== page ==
When I find a piece of cultural knowledge that interests me I classify it under one of three headings.

HEADING 1 Knowledge

Does it tell me facts about Britain I didn't know or does it update information I already have? For example, I know about the British Education System but do I know about the new academies programme or the new Diplomas, which may eventually replace A Level examinations?

HEADING 2 Values

Does it tell me how the British psyche is changing? For example, does it suggest that the British are much more informal than they used to be or that they have become more demonstrative and emotional? There has been an interesting debate about citizenship. What does that tell us about how the sense of how British identity is changing in response to immigration?

HEADING 3 Behaviour

Does the information tell me about how British daily life is changing? In this area I will look for facts and statistics that demonstrate changing trends.

I collect information partly for my own interest but also for my class. it is very important not to give your class irrelevant information but to think about what  they need to know.

By the way, sorry not to reply earlier. I have only just found your blog!

Regards,

Barry

 

 

 

Well, Barry, you're echoing what I think myself, although I couldn't have put it in such sophisticated language, not being a paid-up language expert.

Just a couple more examples:

a) Having lived in a small German town since my marriage to a German, I was quite unable to decode the message I received in response to an invitation to our Silver Wedding from a British lady, which was "I'll put it in my diary". Did that mean she was coming or even considering coming? Would she be sending us a telegramme or flowers instead? Anyway, I asked all the people I could think of what they thought it meant and the only one who said "She's coming" was not an ex-pat like me, but a NS with close links to the U.K.  But he was right, she turned up!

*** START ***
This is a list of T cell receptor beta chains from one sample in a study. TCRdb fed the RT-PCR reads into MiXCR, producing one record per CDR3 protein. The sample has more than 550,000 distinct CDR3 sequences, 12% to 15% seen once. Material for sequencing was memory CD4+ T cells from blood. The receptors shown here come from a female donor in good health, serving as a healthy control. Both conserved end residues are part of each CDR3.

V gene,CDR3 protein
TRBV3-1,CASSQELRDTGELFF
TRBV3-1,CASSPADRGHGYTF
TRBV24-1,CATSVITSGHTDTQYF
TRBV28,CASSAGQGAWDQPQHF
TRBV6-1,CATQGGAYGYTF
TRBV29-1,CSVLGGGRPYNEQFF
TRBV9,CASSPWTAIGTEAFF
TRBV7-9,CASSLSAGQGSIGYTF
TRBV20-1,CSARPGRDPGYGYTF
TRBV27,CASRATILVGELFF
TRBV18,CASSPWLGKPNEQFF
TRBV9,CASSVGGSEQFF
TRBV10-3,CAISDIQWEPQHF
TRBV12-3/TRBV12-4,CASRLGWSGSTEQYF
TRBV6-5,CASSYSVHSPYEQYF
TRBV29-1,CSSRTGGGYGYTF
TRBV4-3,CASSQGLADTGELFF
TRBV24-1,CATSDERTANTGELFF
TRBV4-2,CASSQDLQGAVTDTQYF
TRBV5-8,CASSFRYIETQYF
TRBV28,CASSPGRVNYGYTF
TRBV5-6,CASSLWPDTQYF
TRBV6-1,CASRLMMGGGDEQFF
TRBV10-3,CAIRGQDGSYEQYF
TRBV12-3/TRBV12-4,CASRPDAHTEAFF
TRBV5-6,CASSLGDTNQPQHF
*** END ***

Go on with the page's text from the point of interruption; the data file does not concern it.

b) I was teaching my group of German employees of a car parts supplier (at B2 level) Discourse Markers recently and was proud to include some really idiomatic and up-to-date ones like whatever, awesome and so on. However, I was pulled up short when a young IT engineer said to me, "It's all very well your teaching us these expressions. But if I say to my opposite member in Tunisia on the phone "That's toast!" or " Spot on!" he won't understand me." Reluctantly I have had to go back to teaching BSE  - or almost. It's sometimes actually a liability to be a native speaker, or at any rate one who speaks RP and has a large vocabulary...

 

Hi DIM,

I love the 'I've put it in my diary' example. I think the issue is not teaching the idioms but teaching students culturally appropriate ways of asking for clarification. I've offered a lesson plan on this in CULTURAL ACTIVITY 12. See what you think.